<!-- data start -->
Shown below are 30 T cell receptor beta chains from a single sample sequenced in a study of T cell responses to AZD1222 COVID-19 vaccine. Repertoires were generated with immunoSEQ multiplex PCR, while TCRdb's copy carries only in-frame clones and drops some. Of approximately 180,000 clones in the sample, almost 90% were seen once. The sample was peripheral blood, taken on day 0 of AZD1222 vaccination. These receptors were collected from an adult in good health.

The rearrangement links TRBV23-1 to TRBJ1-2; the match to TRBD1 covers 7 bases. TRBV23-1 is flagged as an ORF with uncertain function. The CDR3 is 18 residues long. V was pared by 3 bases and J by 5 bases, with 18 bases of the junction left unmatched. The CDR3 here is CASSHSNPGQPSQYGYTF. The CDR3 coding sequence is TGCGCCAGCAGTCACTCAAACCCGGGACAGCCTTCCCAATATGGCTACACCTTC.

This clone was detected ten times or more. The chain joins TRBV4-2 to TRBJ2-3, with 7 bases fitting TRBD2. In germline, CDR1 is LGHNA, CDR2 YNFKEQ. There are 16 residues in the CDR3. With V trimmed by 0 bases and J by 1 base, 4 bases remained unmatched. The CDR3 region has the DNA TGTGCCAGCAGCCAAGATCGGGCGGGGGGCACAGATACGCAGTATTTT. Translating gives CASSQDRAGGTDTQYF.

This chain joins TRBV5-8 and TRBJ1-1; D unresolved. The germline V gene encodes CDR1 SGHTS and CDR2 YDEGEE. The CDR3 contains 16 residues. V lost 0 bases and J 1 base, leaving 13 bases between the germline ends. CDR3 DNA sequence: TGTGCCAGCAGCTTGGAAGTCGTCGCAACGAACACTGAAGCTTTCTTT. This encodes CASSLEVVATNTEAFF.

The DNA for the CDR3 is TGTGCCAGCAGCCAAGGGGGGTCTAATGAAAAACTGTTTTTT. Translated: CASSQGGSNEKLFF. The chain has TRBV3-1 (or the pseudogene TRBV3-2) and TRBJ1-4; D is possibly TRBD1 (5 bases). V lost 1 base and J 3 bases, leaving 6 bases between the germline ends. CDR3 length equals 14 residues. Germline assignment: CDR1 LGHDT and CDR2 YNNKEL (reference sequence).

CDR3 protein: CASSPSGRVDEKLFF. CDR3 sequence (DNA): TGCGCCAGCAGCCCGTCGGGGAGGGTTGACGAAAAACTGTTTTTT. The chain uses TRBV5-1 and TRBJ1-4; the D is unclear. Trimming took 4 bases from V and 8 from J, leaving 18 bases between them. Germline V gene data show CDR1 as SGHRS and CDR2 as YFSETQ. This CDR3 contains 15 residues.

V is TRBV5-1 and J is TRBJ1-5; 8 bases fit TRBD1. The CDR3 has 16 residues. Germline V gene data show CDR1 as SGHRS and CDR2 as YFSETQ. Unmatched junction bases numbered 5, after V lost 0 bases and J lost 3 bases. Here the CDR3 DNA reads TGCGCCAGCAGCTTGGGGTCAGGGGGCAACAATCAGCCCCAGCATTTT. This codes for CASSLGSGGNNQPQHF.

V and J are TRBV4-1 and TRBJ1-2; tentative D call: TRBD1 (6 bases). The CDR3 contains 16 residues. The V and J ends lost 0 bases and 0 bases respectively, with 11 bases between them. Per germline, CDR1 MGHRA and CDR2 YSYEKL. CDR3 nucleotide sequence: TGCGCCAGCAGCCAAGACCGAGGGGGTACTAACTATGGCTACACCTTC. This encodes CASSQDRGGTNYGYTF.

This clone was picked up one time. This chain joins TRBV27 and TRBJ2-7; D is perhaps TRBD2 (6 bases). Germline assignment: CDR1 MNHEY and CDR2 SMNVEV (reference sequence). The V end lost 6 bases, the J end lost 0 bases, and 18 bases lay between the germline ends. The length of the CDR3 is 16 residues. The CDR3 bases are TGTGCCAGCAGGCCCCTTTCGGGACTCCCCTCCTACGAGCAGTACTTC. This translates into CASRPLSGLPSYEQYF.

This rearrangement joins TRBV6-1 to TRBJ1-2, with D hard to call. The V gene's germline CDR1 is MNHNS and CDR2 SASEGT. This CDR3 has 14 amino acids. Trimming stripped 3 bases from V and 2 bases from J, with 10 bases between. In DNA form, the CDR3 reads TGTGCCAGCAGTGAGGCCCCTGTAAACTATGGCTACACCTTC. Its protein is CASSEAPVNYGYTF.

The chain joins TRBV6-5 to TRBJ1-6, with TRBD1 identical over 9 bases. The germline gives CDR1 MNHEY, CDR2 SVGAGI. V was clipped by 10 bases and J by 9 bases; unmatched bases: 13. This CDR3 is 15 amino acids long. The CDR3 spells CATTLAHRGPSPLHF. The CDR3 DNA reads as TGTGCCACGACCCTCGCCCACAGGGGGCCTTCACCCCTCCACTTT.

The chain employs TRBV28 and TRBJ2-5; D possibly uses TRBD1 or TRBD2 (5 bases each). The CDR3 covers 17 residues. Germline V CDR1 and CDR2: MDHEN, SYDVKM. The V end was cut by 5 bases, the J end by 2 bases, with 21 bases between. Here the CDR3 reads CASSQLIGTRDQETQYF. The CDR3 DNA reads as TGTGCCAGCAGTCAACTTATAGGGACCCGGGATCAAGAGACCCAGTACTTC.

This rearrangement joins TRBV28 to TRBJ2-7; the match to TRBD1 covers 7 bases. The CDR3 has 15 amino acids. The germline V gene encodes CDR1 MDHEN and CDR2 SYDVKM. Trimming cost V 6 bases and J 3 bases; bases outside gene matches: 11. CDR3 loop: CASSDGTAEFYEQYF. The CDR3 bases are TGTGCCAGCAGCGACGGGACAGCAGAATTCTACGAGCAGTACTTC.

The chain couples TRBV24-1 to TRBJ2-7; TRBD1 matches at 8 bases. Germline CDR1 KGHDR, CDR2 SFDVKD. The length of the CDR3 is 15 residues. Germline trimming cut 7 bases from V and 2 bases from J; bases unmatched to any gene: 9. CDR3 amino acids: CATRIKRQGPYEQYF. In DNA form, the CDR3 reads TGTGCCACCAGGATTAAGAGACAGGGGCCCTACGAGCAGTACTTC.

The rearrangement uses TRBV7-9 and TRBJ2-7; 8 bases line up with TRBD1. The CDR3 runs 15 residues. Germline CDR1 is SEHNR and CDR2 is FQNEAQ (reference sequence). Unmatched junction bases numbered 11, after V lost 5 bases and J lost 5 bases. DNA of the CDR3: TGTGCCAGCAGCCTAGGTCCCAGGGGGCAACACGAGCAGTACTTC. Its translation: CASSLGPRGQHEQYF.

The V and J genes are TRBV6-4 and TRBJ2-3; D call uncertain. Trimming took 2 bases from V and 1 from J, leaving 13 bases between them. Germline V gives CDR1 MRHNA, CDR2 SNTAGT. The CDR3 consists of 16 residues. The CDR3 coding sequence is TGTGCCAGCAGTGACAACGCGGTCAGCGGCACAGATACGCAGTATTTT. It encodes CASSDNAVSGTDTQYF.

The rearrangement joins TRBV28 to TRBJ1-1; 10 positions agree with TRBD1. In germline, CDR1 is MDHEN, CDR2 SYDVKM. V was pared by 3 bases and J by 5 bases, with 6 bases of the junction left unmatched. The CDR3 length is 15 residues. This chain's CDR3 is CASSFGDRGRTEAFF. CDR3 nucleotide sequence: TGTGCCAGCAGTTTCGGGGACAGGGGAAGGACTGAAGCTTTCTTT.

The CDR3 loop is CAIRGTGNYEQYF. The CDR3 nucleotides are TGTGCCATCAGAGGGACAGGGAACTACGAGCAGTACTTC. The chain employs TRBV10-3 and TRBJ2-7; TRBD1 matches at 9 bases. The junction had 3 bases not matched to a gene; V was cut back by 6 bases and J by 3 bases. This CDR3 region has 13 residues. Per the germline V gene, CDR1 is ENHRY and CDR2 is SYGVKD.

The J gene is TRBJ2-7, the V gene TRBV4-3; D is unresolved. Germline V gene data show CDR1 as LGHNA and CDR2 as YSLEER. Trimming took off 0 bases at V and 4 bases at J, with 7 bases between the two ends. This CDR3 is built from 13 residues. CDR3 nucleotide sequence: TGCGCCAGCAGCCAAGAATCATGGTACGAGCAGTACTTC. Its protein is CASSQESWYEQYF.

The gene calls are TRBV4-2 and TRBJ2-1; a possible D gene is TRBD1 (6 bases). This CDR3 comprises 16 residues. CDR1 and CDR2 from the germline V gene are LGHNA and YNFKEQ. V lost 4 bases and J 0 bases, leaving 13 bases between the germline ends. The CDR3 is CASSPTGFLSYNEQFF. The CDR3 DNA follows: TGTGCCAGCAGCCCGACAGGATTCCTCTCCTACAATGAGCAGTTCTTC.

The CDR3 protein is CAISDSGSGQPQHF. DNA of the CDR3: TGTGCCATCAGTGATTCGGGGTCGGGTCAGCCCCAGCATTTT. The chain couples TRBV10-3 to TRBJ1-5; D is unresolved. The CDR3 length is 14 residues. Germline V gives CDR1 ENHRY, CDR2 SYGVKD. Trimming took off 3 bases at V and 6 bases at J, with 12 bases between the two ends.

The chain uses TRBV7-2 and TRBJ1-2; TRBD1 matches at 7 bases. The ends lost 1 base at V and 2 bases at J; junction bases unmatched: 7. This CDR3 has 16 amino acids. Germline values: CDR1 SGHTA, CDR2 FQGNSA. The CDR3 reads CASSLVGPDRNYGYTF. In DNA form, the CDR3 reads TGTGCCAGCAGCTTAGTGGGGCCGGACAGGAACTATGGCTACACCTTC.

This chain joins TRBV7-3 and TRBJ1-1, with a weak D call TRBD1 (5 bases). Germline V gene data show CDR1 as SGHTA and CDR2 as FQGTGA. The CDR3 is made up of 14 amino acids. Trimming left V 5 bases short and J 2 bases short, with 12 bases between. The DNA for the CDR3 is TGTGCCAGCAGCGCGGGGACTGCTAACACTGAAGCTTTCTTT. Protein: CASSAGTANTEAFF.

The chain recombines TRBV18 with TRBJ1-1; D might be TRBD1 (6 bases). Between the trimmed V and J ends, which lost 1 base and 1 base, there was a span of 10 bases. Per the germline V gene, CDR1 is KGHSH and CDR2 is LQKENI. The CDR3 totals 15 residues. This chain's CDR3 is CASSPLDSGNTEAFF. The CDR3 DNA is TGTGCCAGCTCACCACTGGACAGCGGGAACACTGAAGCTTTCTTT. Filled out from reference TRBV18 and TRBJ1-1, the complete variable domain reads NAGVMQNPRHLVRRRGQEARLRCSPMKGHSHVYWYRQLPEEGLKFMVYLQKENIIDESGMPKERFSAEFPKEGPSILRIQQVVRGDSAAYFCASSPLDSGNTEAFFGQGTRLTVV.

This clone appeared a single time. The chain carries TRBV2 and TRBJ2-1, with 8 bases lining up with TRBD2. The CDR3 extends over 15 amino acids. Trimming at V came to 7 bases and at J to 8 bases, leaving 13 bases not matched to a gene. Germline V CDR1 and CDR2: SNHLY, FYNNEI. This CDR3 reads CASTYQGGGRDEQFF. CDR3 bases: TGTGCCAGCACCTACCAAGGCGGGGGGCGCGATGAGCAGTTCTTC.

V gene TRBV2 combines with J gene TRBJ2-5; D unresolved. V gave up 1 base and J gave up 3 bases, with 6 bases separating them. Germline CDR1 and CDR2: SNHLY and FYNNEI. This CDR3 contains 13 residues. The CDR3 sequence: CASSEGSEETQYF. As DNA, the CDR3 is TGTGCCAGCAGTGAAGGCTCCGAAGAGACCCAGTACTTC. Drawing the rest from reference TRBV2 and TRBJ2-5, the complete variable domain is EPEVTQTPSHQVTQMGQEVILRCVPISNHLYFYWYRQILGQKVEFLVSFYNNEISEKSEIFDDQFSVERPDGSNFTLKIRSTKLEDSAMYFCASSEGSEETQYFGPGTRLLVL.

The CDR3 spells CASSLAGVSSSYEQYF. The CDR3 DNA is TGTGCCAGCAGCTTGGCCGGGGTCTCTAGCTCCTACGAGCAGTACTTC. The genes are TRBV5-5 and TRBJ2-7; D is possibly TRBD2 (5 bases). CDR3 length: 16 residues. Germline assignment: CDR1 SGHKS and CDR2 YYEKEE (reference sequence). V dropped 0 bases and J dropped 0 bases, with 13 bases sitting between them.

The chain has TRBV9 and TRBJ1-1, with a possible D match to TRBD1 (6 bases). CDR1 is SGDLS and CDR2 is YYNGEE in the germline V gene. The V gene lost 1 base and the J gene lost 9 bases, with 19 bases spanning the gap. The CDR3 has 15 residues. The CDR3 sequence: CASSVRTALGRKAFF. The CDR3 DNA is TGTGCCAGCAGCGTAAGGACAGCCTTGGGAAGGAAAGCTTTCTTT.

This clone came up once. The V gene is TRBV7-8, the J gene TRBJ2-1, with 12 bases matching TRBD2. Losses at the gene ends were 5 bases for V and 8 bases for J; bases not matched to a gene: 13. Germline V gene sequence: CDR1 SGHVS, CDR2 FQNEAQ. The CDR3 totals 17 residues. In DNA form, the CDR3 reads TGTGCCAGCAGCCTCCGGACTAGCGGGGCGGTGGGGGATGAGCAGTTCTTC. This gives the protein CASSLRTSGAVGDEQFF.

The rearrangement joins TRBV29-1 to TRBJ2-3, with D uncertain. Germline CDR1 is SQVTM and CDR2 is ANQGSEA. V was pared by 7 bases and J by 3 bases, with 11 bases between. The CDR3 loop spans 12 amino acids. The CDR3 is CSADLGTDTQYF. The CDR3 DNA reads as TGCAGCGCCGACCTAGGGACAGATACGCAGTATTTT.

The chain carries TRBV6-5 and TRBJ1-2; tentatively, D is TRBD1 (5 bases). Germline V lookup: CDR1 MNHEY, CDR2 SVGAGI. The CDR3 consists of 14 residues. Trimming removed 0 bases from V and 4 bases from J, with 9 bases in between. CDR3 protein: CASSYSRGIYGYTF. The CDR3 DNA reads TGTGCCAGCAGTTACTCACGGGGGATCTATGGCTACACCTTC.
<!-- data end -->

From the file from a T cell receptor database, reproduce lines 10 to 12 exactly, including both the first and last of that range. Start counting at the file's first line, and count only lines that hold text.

This rearrangement joins TRBV6-1 to TRBJ1-2, with D hard to call. The V gene's germline CDR1 is MNHNS and CDR2 SASEGT. This CDR3 has 14 amino acids. Trimming stripped 3 bases from V and 2 bases from J, with 10 bases between. In DNA form, the CDR3 reads TGTGCCAGCAGTGAGGCCCCTGTAAACTATGGCTACACCTTC. Its protein is CASSEAPVNYGYTF.

The chain joins TRBV6-5 to TRBJ1-6, with TRBD1 identical over 9 bases. The germline gives CDR1 MNHEY, CDR2 SVGAGI. V was clipped by 10 bases and J by 9 bases; unmatched bases: 13. This CDR3 is 15 amino acids long. The CDR3 spells CATTLAHRGPSPLHF. The CDR3 DNA reads as TGTGCCACGACCCTCGCCCACAGGGGGCCTTCACCCCTCCACTTT.

The chain employs TRBV28 and TRBJ2-5; D possibly uses TRBD1 or TRBD2 (5 bases each). The CDR3 covers 17 residues. Germline V CDR1 and CDR2: MDHEN, SYDVKM. The V end was cut by 5 bases, the J end by 2 bases, with 21 bases between. Here the CDR3 reads CASSQLIGTRDQETQYF. The CDR3 DNA reads as TGTGCCAGCAGTCAACTTATAGGGACCCGGGATCAAGAGACCCAGTACTTC.